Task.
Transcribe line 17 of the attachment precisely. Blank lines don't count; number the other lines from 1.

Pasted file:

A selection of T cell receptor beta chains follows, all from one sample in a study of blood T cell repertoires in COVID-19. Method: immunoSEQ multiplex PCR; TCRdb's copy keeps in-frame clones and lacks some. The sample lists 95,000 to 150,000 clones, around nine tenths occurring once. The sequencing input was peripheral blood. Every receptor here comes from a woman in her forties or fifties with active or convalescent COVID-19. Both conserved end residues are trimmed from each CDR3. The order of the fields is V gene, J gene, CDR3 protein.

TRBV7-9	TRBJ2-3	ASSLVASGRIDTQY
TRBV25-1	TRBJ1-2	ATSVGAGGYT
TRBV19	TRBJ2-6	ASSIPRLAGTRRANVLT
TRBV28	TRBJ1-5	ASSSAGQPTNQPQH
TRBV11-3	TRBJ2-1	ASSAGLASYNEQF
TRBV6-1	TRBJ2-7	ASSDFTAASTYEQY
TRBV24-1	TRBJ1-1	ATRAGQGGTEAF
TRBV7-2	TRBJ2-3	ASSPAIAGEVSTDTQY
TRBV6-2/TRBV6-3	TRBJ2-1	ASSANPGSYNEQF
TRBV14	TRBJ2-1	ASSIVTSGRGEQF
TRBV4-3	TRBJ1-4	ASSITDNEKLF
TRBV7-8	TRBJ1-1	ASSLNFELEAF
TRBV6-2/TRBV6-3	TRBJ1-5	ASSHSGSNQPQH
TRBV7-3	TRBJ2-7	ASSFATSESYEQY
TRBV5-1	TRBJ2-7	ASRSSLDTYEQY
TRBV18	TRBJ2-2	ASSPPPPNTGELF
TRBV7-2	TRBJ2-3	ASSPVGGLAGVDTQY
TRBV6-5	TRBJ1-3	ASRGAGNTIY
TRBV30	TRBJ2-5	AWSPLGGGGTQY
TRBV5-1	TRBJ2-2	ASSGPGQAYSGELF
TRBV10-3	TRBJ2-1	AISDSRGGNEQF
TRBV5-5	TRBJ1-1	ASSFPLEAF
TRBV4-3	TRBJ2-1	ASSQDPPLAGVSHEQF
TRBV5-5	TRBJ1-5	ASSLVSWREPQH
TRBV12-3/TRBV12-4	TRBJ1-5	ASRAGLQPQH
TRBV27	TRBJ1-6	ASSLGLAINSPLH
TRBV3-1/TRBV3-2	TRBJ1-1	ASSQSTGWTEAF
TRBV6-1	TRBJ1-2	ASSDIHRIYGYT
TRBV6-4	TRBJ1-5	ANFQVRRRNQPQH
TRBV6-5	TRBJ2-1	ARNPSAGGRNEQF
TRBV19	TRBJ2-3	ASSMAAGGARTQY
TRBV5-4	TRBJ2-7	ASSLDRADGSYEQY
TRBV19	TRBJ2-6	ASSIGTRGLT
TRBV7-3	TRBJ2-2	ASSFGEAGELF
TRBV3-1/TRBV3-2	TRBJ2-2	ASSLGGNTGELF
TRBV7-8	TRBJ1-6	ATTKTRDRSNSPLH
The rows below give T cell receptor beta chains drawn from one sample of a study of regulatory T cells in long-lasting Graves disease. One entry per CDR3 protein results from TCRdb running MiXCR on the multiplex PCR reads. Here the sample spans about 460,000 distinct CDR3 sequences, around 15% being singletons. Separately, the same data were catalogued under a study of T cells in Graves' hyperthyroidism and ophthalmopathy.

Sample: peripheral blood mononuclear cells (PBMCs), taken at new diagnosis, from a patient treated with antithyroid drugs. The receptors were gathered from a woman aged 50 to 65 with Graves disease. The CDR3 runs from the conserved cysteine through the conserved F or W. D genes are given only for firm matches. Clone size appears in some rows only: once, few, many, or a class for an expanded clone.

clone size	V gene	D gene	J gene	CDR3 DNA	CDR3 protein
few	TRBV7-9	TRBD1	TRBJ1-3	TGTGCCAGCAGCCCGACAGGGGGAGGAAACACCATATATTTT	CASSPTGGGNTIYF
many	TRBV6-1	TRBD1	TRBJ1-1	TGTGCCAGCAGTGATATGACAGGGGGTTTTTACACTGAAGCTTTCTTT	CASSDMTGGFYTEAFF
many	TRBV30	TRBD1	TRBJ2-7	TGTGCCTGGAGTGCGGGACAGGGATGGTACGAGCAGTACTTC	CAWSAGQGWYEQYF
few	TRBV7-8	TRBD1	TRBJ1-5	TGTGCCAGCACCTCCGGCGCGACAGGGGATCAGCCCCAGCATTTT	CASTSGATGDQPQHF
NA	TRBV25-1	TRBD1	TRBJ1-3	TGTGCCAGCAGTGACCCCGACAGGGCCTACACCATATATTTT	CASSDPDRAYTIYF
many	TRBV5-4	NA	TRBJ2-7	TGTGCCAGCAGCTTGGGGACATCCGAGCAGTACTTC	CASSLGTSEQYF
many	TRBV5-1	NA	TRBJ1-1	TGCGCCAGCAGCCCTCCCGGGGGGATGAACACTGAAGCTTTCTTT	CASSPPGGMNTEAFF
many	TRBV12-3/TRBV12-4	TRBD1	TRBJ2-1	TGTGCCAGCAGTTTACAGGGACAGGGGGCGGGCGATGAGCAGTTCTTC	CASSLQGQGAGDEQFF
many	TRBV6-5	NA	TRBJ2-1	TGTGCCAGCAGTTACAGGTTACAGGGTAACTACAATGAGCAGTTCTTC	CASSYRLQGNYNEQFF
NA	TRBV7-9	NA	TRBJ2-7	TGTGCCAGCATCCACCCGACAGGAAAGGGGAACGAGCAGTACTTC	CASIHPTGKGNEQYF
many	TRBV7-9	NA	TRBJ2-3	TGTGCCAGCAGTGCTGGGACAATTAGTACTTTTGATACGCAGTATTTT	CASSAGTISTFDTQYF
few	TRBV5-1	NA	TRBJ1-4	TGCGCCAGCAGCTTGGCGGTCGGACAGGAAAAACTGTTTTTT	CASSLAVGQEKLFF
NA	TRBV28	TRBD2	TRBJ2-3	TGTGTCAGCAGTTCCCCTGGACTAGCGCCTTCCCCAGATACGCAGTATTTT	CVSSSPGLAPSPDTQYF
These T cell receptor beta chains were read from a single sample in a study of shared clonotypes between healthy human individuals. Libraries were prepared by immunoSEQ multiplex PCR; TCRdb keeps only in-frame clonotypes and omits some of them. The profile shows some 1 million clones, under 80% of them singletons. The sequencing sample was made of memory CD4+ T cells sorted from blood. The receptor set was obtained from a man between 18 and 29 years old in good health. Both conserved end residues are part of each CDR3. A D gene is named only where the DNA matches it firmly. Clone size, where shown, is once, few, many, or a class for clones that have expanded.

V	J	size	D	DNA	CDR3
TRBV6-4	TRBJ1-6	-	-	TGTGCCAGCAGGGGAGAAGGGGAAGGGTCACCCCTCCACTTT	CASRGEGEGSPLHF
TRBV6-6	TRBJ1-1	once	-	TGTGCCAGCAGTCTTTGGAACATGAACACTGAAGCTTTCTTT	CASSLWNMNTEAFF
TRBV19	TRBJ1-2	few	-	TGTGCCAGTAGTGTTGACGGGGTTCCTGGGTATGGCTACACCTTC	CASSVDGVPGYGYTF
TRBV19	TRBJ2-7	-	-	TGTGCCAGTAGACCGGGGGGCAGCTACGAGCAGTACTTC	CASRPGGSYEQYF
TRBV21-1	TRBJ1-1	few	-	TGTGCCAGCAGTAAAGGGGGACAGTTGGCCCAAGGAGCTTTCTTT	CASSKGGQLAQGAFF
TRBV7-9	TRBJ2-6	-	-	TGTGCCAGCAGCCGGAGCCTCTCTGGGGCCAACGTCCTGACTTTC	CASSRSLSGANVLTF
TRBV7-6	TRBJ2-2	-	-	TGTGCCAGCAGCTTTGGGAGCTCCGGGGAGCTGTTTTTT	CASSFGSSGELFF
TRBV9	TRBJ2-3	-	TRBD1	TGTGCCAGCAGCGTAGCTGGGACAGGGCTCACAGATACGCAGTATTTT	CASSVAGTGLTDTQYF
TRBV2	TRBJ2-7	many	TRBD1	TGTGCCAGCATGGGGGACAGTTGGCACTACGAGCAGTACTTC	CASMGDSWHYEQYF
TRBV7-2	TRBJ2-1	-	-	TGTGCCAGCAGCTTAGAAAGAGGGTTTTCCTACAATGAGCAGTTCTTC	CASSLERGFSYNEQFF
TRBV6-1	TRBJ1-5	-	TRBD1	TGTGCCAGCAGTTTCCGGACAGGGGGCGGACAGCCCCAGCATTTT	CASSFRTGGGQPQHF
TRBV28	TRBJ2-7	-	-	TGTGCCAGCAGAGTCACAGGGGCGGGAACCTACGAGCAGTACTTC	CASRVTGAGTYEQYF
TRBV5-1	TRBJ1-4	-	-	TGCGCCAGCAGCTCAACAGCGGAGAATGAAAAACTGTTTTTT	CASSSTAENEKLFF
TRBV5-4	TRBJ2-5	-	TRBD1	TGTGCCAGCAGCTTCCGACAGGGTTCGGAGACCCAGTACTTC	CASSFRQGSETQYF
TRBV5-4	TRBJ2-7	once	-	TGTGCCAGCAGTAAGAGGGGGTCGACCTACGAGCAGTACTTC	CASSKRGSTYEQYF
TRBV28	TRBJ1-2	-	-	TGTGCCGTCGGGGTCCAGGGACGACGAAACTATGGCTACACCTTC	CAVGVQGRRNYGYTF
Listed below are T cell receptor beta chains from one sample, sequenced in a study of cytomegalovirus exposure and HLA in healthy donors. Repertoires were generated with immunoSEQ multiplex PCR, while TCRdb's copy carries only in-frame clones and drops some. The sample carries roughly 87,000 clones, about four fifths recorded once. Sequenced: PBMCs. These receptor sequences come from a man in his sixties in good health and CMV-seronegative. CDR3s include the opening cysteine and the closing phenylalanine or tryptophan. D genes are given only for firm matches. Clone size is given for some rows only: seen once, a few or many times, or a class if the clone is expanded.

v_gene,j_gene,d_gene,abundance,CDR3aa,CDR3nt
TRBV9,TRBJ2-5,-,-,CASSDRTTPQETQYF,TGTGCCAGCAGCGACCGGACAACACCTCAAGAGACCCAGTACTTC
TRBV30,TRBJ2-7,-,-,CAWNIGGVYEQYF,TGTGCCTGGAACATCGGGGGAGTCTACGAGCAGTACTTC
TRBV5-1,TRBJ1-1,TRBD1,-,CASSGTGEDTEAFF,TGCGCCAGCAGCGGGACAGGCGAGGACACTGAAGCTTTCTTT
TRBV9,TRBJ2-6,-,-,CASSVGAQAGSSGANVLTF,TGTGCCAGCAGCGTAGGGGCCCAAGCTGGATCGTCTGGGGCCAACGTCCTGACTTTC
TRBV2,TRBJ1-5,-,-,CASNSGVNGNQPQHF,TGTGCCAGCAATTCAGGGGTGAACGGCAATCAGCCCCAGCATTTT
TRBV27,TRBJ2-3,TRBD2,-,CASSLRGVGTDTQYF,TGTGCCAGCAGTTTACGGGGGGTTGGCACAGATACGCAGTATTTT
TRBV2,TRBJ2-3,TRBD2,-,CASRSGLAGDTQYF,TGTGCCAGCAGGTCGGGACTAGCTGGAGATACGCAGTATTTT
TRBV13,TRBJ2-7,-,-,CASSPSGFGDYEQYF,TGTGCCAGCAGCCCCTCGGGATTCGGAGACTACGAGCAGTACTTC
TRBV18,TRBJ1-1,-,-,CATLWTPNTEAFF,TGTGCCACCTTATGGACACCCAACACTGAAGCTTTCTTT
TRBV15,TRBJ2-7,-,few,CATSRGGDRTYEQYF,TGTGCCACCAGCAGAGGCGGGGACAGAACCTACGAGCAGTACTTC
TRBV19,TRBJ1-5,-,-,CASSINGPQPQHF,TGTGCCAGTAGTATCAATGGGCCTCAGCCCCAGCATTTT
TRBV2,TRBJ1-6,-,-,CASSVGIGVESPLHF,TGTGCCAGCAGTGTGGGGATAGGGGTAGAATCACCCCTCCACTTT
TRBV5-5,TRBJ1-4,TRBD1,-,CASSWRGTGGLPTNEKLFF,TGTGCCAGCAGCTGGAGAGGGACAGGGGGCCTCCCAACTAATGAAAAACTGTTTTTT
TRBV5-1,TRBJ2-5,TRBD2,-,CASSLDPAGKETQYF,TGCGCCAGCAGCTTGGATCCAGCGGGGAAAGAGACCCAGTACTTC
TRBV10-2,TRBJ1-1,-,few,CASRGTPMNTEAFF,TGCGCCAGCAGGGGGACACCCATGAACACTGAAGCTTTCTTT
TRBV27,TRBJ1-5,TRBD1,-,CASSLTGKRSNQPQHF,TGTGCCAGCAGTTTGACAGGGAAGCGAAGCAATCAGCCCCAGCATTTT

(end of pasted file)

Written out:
TRBV18	TRBJ2-2	ASSPPPPNTGELF